Magazine editor Ann Friedman, who says she’s been in the biz since 2005, writes in an essay at CJR.org, “Journalists my age and younger have never operated under the illusion that a staff job at The New Yorker or a New York Times column was in our future. But nearly a decade into the digital-media revolution, another shift has occurred. It’s not just that journalists understand former “prestige” jobs will be nearly impossible to get. Now we don’t even want them.”
Friedman writes about the recent trend of high-profile journalists leaving “prestige” publications to work for startups or even create their own.
“One of the arguments against older media and in favor of sites like Gawker and Salon used to be that you could find a far bigger audience online,” she writes after pointing out that Ken Layne had left a full-time reporting job at Gawker to start the environmental blog Greenfriar. But: “In an age of noxious comment sections, a large audience isn’t the draw it once was. Layne wanted to hand-pick the readership for his work—and set the editorial direction himself.”
The bottom line: The ground is moving. What it means to have a career in media is changing. What used to be a “dream job”—Friedman’s reference to that staff job at The New Yorker or a New York Times column—has become less attractive than some others. The headline of Friedman’s piece is “The new dream job: And the end of old-media prestige.”
That’s why I’m always bugging people to read up on the latest goings on in the biz if they’re trying to launch or sustain a career in media. It’s hard to get ahead in a business if your idea of that business has become obsolete.
The Society of Professional Journalists,” or SPJ, had an event in Kansas City last week, and at one panel, “participants put their brains together to think of qualities of a good journalist and qualities of a good leader,” according to an SPJ Instagram feed. “Many of them overlap.”
Here’s a tweet from Ayana Stewart, a journalism student at the University of Florida, that shows some of those traits:
— Ayana Stewart (@AyanaStewart) March 7, 2014
I can see: Curious, well-read, timely, persistent, people-person, accuracy, informative, unafraid, thoughtful, proactive, skeptical, researchers, versatile, team players, prepared, listeners.
From the Instagram photo, I can also spot: Ethical, fair, integrity, frugal, individual, realistically balanced. I have no idea what that last one means—as opposed to unrealistically balanced? I also don’t know what it means that there’s a heart with an “X” through it next to the word “math.”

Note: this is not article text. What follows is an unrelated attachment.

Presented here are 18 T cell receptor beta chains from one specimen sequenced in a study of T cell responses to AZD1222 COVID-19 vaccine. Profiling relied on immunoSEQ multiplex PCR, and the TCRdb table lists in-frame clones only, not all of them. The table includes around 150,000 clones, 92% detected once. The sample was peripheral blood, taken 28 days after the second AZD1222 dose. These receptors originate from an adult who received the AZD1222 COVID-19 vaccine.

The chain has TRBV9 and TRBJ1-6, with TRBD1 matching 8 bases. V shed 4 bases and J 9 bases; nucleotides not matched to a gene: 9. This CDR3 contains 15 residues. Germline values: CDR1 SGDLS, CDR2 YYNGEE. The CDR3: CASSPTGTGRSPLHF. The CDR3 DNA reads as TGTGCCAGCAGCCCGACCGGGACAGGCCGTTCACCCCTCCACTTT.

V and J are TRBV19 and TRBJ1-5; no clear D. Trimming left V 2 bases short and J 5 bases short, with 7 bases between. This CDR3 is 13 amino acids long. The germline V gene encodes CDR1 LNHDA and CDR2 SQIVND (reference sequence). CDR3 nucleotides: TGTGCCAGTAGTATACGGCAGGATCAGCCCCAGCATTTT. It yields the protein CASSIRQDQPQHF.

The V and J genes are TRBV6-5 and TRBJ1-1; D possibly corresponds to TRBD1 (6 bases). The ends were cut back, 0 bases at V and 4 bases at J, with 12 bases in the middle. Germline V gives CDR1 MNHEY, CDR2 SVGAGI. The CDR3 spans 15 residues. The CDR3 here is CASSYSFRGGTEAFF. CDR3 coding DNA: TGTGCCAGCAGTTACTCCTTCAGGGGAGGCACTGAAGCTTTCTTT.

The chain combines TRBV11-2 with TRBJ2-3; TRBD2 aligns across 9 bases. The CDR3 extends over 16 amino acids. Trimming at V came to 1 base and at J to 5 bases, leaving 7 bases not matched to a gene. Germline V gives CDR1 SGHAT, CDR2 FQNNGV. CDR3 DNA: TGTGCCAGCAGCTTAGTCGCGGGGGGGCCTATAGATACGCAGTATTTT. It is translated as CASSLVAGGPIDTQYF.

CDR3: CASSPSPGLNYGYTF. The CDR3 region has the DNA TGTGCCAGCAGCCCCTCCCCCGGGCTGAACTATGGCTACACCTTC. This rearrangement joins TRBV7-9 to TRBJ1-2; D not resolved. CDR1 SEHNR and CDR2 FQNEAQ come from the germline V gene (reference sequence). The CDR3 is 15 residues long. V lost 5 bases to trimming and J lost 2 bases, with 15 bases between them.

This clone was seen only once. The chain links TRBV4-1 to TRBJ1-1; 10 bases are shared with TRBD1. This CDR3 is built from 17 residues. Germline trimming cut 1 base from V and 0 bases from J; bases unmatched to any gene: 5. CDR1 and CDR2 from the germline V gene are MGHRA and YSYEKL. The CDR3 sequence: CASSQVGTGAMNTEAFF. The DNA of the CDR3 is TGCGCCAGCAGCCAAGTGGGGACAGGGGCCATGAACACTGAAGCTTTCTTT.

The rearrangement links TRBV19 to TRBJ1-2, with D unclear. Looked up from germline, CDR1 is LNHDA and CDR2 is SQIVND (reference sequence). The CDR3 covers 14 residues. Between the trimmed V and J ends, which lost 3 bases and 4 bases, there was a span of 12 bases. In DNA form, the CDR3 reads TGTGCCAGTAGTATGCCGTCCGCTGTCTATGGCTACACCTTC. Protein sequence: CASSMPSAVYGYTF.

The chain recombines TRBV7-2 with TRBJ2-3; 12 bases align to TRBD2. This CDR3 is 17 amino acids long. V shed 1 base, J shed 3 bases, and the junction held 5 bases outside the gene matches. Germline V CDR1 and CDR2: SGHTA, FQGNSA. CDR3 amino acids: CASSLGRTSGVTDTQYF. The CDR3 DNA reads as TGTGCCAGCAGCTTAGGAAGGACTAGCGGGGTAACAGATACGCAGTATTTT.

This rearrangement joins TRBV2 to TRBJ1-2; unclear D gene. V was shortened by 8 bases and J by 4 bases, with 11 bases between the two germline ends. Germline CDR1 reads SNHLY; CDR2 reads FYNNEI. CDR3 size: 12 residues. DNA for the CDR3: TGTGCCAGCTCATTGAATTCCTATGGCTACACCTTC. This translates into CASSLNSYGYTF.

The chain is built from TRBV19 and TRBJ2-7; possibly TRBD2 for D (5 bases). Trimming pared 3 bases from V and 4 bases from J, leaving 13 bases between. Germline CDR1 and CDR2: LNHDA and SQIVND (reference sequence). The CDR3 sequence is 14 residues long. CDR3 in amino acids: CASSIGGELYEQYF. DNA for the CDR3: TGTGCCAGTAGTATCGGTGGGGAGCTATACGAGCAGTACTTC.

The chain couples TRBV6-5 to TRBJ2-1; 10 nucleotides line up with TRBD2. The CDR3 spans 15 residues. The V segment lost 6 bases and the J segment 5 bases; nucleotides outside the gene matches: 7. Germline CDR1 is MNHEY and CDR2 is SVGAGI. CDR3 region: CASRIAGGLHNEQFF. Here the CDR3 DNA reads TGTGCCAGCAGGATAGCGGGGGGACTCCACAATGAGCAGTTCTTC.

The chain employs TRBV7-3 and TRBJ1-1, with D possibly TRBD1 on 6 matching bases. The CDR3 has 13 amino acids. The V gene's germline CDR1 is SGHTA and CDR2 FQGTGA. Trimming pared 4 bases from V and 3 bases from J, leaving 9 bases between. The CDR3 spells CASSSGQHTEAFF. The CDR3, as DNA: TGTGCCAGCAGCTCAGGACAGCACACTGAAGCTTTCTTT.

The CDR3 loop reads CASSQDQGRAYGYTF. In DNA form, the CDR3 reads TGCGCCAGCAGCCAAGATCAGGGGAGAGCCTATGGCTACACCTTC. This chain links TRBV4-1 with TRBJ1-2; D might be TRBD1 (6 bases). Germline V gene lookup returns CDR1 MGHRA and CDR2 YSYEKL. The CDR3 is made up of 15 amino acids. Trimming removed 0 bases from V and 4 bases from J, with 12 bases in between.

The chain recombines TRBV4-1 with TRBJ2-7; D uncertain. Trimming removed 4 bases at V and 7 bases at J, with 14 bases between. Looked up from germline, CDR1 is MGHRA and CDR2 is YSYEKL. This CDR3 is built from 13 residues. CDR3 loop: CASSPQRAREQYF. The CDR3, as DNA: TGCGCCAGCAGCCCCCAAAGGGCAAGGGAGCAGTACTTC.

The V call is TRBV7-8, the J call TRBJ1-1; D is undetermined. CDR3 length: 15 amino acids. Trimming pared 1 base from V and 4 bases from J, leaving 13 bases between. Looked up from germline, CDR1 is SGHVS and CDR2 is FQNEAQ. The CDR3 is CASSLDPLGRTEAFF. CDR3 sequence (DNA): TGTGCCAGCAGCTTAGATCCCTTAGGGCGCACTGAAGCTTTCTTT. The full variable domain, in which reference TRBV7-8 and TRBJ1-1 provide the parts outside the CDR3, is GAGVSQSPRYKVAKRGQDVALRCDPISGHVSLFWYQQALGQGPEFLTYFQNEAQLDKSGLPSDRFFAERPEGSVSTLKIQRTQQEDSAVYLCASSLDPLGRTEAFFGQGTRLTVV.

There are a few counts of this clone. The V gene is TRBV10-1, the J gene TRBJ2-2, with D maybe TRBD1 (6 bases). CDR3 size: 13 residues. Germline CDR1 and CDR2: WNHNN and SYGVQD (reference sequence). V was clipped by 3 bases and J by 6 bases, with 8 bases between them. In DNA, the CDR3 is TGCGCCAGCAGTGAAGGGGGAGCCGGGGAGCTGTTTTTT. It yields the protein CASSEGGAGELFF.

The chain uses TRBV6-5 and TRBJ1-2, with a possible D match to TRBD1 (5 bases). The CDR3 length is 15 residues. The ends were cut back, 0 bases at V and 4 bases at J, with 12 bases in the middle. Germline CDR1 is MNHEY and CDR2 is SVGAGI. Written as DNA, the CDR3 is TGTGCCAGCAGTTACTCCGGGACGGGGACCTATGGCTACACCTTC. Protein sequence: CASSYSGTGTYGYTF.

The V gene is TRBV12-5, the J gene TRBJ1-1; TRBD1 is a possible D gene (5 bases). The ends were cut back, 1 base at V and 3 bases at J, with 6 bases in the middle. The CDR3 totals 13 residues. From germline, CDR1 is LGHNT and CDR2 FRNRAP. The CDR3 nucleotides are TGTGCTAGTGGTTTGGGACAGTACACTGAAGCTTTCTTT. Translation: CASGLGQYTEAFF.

I don’t know whether good journalists need to love math or not, but they do need to be smart about it. In my days as a copy editor, I learned that whenever there’s math in a story, you have to check it and double-check it. There’s almost always a problem.
Nothing much to add. I just find it interesting to think about what qualities or traits make up a successful anything. Any qualities missing from that list? One Twitter wag suggested “workaholic.”
By the way, the SPJ Blog Network is a pretty good collection of blogs for writers and other journalist types.
It was 2003, Syracuse was taking on Texas in the Final Four, and Neuman’s house in Baldwinsville, N.Y., was on the verge of an icy flooding.
“There was a huge ice storm up here, and we were going between having power and not having power,” says Neuman, who was 15 at the time. “I can remember being in the basement with my mom, bailing out the pump because it wouldn’t empty. We couldn’t watch the game on TV because of the power, so we listened to the whole thing on a little battery-powered radio. It meant something right then.”
A journalism grad of SUNY Oswego in the Syracuse area, Neuman—who started his tenure at B/R as a copy editor in the summer of 2013—parlayed his expertise surrounding the Orange into an FC role in October. He’s thrived since joining the college hoops ranks, claiming February 2014’s top FC honors, with a particularly notable ability to generate strong story angles on his own.
Neuman “has been on point with his work and has been pitching excellent ideas since starting up,” says Bleacher Report associate college basketball editor Ben Chodos.
Neuman says his time spent on the editing team played a crucial role in helping him develop into one of the site’s best NCAA basketball FCs, giving him time to completely familiarize himself with B/R’s key tenets, from style to attribution to content standards.
With his editing days behind him, Neuman is now focused on creating high-caliber content for Syracuse—a club that held the No. 1 ranking for a chunk of the regular season before losing four of its last five—and he’s well-versed on where the season turned and how it can be re-tracked.
“Jerami Grant’s back is messed up. He tweaked it during the Duke game. The next couple games he played the first half and sat out the second,” says Neuman, who says Syracuse’s title hopes will be determined by Grant’s health. “That’s one of your best inside scorers and leading rebounder. At this point, they just don’t have enough points outside of C.J. Fair and Tyler Ennis.”
The most controversial moment of Syracuse’s recent backslide came when Boeheim was hit with technical fouls and ejected in the closing seconds of a tight game at Duke, all but sealing the game for the Blue Devils.
Neuman, who has followed Boeheim closely for over a decade, was not among the detractors of the longtime Orange program head.
“He’s unique in that he’s not afraid to speak his mind,” Neuman says. “That outburst, to me, showed how intense he is about it, how he has his team’s back.”